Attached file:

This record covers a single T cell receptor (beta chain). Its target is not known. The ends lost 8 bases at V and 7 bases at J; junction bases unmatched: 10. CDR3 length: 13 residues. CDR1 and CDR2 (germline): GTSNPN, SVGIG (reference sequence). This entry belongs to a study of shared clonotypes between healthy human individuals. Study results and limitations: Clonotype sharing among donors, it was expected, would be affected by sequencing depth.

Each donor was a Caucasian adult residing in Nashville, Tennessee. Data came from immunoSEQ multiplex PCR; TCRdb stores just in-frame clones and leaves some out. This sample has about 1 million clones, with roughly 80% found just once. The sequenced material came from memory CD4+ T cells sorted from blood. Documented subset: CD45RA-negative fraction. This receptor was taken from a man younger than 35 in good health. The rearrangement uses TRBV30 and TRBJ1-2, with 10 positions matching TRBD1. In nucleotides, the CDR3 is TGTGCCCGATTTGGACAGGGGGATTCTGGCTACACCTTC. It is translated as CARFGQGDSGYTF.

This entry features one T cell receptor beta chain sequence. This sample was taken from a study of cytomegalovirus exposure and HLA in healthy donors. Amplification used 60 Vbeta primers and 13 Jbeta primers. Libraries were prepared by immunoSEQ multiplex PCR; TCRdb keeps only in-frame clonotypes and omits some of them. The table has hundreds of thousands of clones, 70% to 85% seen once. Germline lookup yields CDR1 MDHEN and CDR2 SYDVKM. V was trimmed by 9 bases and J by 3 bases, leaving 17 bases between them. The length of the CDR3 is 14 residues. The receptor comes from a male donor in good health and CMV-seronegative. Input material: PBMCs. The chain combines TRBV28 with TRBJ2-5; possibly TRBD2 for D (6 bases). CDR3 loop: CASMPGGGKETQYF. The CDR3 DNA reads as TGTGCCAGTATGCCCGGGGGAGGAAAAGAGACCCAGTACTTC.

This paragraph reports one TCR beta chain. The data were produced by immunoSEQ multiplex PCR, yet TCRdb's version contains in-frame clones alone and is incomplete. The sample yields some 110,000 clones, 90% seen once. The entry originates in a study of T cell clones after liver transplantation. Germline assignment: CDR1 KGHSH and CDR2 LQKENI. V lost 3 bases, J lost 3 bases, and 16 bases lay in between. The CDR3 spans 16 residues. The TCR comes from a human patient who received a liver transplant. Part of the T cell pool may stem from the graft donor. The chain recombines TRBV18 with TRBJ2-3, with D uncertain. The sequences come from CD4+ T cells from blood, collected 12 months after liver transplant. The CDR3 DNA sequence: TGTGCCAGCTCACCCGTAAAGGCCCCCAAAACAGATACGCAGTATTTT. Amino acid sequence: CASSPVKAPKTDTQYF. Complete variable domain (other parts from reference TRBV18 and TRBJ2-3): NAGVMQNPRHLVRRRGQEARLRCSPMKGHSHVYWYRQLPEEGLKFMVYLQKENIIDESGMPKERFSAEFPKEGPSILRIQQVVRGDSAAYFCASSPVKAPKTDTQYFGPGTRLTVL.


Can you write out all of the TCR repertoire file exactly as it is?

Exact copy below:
This record covers a single T cell receptor (beta chain). Its target is not known. The ends lost 8 bases at V and 7 bases at J; junction bases unmatched: 10. CDR3 length: 13 residues. CDR1 and CDR2 (germline): GTSNPN, SVGIG (reference sequence). This entry belongs to a study of shared clonotypes between healthy human individuals. Study results and limitations: Clonotype sharing among donors, it was expected, would be affected by sequencing depth.

Each donor was a Caucasian adult residing in Nashville, Tennessee. Data came from immunoSEQ multiplex PCR; TCRdb stores just in-frame clones and leaves some out. This sample has about 1 million clones, with roughly 80% found just once. The sequenced material came from memory CD4+ T cells sorted from blood. Documented subset: CD45RA-negative fraction. This receptor was taken from a man younger than 35 in good health. The rearrangement uses TRBV30 and TRBJ1-2, with 10 positions matching TRBD1. In nucleotides, the CDR3 is TGTGCCCGATTTGGACAGGGGGATTCTGGCTACACCTTC. It is translated as CARFGQGDSGYTF.

This entry features one T cell receptor beta chain sequence. This sample was taken from a study of cytomegalovirus exposure and HLA in healthy donors. Amplification used 60 Vbeta primers and 13 Jbeta primers. Libraries were prepared by immunoSEQ multiplex PCR; TCRdb keeps only in-frame clonotypes and omits some of them. The table has hundreds of thousands of clones, 70% to 85% seen once. Germline lookup yields CDR1 MDHEN and CDR2 SYDVKM. V was trimmed by 9 bases and J by 3 bases, leaving 17 bases between them. The length of the CDR3 is 14 residues. The receptor comes from a male donor in good health and CMV-seronegative. Input material: PBMCs. The chain combines TRBV28 with TRBJ2-5; possibly TRBD2 for D (6 bases). CDR3 loop: CASMPGGGKETQYF. The CDR3 DNA reads as TGTGCCAGTATGCCCGGGGGAGGAAAAGAGACCCAGTACTTC.

This paragraph reports one TCR beta chain. The data were produced by immunoSEQ multiplex PCR, yet TCRdb's version contains in-frame clones alone and is incomplete. The sample yields some 110,000 clones, 90% seen once. The entry originates in a study of T cell clones after liver transplantation. Germline assignment: CDR1 KGHSH and CDR2 LQKENI. V lost 3 bases, J lost 3 bases, and 16 bases lay in between. The CDR3 spans 16 residues. The TCR comes from a human patient who received a liver transplant. Part of the T cell pool may stem from the graft donor. The chain recombines TRBV18 with TRBJ2-3, with D uncertain. The sequences come from CD4+ T cells from blood, collected 12 months after liver transplant. The CDR3 DNA sequence: TGTGCCAGCTCACCCGTAAAGGCCCCCAAAACAGATACGCAGTATTTT. Amino acid sequence: CASSPVKAPKTDTQYF. Complete variable domain (other parts from reference TRBV18 and TRBJ2-3): NAGVMQNPRHLVRRRGQEARLRCSPMKGHSHVYWYRQLPEEGLKFMVYLQKENIIDESGMPKERFSAEFPKEGPSILRIQQVVRGDSAAYFCASSPVKAPKTDTQYFGPGTRLTVL.